The European Commission announced today it has cleared Google's $3.1 billion acquisition of DoubleClick. The group concluded the transaction was "unlikely to have harmful effects on consumers, either in ad serving or in intermediation in online advertising markets."
The deal closed shortly after the announcement.
Following an in-depth investigation of the deal, the Commission found it would not impede effective competition within the European Economic Area. Google and DoubleClick "were not exerting major competitive constraints on each other's activities and could, therefore, not be considered as competitors at the moment," noted a press release from the regulatory body.
Approval of the acquisition "leapfrogs" Google's ability to enable third party ad tracking, said Penry Price, Google's VP ad sales North America, during a talk with members of the press this morning at the company's New York offices. Price admitted Google's AdSense network has "been below par because [our] tools and functionality were not equal" to other systems.
The European Commission was expected to take a tougher approach, and opened a phase two investigation of the acquisition in November, suggesting serious doubts about its effects on competition in the E.U.
The acquisition passed scrutiny despite concerns that the European Commission would consider privacy issues in its investigation. In January, the European Parliament held a hearing on "Data Protection on the Internet" to discuss the potential privacy implications of the deal, as well as wider privacy concerns surrounding Internet data.
The Commission has stressed the clearance is based solely on its investigation under the E.U. Merger Regulation, and has no relation to concerns raised surrounding issues of privacy or data protection.
Douglas Lahnborg, an antitrust partner at Heller Ehrman, suggested the motivation for the European Commission's in-depth investigation may have been to familiarize itself with an industry it has had little experience with to date. It could have served as an "educational exercise" of sorts, he told ClickZ News.
The Center for Digital Democracy, a detractor of the deal from the start, sounded a quite different note. Executive Director Jeff Chester said the European Commission approval "represents the failure of antitrust regulators to understand and respond to the growing consolidation of control over online ad delivery, data collection, and the funding of content."
The Federal Trade Commission approved the deal in December, following a months-long investigation and vociferous opposition from privacy advocates and industry players including Microsoft. Indeed, not only did the buy spur Microsoft to snap up DoubleClick's ad management rival aQuantive, owner of Atlas, for a whopping $6 billion; Microsoft has been entrenched in a battle to purchase Yahoo, acknowledging it may be the only way the two can compete with Google.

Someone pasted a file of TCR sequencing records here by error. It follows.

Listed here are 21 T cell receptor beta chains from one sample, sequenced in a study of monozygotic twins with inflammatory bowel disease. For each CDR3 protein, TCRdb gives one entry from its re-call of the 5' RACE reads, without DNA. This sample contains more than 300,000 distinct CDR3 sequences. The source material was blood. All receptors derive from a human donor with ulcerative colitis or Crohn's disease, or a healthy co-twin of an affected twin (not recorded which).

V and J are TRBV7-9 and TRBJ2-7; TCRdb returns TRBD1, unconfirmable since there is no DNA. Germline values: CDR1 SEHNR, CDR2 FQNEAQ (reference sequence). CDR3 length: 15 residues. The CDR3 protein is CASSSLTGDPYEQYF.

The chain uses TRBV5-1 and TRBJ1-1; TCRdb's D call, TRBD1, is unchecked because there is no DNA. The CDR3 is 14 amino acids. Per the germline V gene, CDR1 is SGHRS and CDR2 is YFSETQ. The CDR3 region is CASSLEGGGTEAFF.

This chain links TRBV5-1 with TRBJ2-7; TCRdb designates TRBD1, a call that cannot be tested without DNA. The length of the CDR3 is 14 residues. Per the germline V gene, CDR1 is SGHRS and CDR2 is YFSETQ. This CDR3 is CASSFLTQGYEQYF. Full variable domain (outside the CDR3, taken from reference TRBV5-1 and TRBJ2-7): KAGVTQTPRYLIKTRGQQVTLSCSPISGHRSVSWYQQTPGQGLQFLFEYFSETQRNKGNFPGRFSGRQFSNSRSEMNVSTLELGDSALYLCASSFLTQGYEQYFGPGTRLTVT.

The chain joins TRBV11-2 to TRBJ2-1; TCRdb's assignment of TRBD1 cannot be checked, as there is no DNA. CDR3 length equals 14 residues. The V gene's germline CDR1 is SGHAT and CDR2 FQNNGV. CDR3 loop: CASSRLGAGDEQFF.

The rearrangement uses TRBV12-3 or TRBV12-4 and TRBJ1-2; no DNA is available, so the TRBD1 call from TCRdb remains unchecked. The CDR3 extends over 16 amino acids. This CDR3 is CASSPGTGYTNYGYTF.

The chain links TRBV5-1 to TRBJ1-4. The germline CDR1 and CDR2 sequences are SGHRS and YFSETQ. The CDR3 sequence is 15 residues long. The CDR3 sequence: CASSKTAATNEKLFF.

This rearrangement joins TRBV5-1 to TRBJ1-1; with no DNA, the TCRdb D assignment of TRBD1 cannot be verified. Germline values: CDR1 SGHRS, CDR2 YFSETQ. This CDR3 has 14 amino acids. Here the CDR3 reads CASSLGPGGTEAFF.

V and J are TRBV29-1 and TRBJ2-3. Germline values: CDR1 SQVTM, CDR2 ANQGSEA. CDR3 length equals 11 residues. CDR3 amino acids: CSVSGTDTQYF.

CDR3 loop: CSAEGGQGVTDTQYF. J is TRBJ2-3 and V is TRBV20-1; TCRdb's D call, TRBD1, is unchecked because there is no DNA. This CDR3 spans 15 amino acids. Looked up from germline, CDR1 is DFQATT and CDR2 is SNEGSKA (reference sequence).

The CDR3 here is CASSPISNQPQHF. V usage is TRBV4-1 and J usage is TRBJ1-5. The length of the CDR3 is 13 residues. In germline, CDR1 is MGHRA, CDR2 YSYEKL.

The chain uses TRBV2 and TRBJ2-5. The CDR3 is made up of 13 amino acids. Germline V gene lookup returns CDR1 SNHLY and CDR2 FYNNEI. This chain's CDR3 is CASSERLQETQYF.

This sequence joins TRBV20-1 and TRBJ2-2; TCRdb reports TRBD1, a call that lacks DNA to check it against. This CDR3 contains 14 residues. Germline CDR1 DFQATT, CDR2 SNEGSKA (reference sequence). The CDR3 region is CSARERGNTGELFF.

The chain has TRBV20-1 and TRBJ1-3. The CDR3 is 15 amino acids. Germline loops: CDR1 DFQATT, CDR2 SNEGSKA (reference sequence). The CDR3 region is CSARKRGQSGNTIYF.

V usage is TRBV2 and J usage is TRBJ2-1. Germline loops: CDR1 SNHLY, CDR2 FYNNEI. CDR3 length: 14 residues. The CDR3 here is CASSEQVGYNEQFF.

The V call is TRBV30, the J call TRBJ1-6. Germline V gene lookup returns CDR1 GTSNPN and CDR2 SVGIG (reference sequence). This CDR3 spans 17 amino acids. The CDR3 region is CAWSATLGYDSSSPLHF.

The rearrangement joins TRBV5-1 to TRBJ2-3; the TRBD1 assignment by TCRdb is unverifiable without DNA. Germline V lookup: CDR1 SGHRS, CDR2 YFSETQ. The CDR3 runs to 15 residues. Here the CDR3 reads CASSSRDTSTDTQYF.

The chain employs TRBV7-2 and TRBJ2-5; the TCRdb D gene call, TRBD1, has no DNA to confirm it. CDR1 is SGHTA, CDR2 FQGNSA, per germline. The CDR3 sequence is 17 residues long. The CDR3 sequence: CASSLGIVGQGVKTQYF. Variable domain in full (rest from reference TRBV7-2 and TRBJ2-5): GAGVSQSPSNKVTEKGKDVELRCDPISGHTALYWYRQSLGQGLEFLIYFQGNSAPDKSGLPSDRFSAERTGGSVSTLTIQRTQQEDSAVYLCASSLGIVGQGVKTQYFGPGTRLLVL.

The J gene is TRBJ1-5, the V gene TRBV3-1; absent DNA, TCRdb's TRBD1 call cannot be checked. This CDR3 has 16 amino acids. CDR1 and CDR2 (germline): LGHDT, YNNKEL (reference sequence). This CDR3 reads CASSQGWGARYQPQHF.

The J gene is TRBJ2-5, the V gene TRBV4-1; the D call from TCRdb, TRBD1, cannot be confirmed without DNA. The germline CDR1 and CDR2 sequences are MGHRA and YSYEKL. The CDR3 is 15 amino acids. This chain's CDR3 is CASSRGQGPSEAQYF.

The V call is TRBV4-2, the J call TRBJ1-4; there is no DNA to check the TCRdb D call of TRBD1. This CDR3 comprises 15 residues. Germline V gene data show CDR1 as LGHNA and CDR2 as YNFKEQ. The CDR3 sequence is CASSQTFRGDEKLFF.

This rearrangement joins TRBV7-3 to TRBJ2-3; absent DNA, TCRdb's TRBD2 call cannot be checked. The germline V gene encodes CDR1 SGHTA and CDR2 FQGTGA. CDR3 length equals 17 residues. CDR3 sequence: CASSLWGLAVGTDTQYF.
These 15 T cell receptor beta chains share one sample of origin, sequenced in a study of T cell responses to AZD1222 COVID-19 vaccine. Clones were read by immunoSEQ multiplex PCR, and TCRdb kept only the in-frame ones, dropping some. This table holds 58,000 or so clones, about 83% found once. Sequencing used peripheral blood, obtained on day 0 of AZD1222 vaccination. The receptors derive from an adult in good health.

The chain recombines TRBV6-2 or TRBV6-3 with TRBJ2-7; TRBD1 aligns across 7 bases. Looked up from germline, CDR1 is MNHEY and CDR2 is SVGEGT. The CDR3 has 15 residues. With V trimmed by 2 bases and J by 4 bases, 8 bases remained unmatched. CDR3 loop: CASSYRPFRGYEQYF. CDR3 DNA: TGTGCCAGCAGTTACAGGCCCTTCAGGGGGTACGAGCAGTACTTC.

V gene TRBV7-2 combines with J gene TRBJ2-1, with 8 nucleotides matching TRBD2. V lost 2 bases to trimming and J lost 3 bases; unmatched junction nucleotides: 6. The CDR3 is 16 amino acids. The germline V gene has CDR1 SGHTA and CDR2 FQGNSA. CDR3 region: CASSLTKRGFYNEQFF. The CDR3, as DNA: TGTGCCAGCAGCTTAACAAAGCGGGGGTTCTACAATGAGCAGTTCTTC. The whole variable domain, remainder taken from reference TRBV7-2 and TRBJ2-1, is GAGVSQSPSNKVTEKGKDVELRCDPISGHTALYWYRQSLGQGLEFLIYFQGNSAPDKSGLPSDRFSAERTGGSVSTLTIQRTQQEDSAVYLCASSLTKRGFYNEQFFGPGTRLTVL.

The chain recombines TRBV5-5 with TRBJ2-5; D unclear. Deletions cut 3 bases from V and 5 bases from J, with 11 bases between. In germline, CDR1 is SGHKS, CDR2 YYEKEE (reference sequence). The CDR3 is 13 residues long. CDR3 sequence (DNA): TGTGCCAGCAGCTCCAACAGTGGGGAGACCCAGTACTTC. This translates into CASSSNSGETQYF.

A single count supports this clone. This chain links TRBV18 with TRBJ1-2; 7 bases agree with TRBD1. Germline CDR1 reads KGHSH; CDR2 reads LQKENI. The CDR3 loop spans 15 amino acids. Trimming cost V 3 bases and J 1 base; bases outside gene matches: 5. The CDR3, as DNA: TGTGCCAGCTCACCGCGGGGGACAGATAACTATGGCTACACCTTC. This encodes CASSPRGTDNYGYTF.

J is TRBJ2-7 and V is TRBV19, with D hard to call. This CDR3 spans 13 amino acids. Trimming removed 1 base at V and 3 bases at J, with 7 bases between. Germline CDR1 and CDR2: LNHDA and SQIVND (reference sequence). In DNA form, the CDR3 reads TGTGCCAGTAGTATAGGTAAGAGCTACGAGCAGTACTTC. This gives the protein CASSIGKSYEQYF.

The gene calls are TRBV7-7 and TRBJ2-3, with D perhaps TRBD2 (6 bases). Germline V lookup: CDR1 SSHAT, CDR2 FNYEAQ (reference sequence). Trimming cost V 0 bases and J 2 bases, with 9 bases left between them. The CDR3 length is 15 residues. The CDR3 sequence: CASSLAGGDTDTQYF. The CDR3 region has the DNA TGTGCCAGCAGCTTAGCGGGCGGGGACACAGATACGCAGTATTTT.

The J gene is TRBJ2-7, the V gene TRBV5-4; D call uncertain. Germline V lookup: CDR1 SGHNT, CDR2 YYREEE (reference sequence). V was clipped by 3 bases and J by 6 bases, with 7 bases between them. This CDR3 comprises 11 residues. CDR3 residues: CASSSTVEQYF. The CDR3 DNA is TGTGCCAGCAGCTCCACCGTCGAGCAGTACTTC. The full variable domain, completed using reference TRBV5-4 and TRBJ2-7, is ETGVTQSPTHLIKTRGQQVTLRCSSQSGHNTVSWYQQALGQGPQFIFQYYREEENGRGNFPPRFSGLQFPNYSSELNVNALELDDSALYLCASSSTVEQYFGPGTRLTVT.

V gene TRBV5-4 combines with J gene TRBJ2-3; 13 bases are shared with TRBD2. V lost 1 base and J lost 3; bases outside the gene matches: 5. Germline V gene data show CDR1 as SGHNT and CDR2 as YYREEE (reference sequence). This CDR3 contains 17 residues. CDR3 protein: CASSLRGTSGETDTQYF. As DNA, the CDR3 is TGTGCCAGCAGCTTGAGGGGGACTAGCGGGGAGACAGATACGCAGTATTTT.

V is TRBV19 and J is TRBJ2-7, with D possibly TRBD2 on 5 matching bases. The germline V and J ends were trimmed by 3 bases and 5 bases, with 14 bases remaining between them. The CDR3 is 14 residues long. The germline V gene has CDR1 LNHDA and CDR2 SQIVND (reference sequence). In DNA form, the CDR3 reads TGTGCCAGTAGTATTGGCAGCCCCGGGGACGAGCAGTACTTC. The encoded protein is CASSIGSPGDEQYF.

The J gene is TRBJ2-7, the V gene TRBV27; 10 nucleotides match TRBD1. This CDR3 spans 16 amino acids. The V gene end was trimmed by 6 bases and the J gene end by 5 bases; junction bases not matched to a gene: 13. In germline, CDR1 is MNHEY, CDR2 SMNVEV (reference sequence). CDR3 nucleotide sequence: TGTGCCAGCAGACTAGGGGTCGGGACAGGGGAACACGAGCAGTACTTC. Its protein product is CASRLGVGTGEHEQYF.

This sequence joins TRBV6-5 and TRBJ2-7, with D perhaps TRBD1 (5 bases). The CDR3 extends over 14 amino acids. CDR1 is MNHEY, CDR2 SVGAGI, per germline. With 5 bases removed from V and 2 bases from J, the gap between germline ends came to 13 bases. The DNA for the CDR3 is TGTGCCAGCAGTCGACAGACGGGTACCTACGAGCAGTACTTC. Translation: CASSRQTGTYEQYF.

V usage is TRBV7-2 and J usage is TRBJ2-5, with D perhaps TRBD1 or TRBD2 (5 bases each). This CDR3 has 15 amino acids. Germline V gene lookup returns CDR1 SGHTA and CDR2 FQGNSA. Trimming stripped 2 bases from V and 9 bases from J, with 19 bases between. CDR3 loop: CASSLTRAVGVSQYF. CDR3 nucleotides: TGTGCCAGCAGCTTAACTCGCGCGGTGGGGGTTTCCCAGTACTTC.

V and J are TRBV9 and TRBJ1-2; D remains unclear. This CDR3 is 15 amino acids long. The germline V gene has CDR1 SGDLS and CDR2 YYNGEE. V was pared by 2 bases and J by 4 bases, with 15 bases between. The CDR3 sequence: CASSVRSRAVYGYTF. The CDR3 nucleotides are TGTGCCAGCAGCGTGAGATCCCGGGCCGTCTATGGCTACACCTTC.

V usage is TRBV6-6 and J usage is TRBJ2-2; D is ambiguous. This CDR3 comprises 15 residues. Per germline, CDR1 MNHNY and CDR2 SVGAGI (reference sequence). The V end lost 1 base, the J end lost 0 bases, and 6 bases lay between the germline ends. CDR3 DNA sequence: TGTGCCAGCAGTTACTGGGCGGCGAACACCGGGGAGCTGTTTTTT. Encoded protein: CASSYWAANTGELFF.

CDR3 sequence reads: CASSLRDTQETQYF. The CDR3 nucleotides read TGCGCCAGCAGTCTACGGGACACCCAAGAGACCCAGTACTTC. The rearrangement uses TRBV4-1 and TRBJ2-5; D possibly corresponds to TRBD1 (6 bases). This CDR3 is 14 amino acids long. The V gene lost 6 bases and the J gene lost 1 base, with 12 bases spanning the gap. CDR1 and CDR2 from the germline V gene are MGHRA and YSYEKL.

"E.U. and U.S. antitrust regulators have also perversely set the stage for Microsoft's goal of acquiring Yahoo, furthering more concentration of control in the new media sector," he continued.
Google's Price said discussions of product integration with DoubleClick have been limited due to regulatory compliance.
Online publishers and advertisers have expressed concern Google could tap into the reams of data flowing through DoubleClick's ad management system to manipulate ad prices. Still, other industry insiders believe the interactive ad industry is teeming with potential for competition in current and yet-to-be-imagined sectors.
The E.U. release said the merged entity would not have the ability to marginalize Google's competitors, thanks to the presence of significant and competitive alternatives including Microsoft, Yahoo and AOL. It added that Google would have no incentive to restrict competitors' access to the ad management market, as such strategies would be unlikely to be profitable.
In a statement, Google Chairman and CEO Eric Schmidt said, "With DoubleClick, Google now has the leading display ad platform, which will enable us to rapidly bring to market advances in technology and infrastructure that will dramatically improve the effectiveness, measurability and performance of digital media for publishers, advertisers and agencies, while improving the relevance of advertising for users."
Kate Kaye contributed to this article.
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March 19, 2014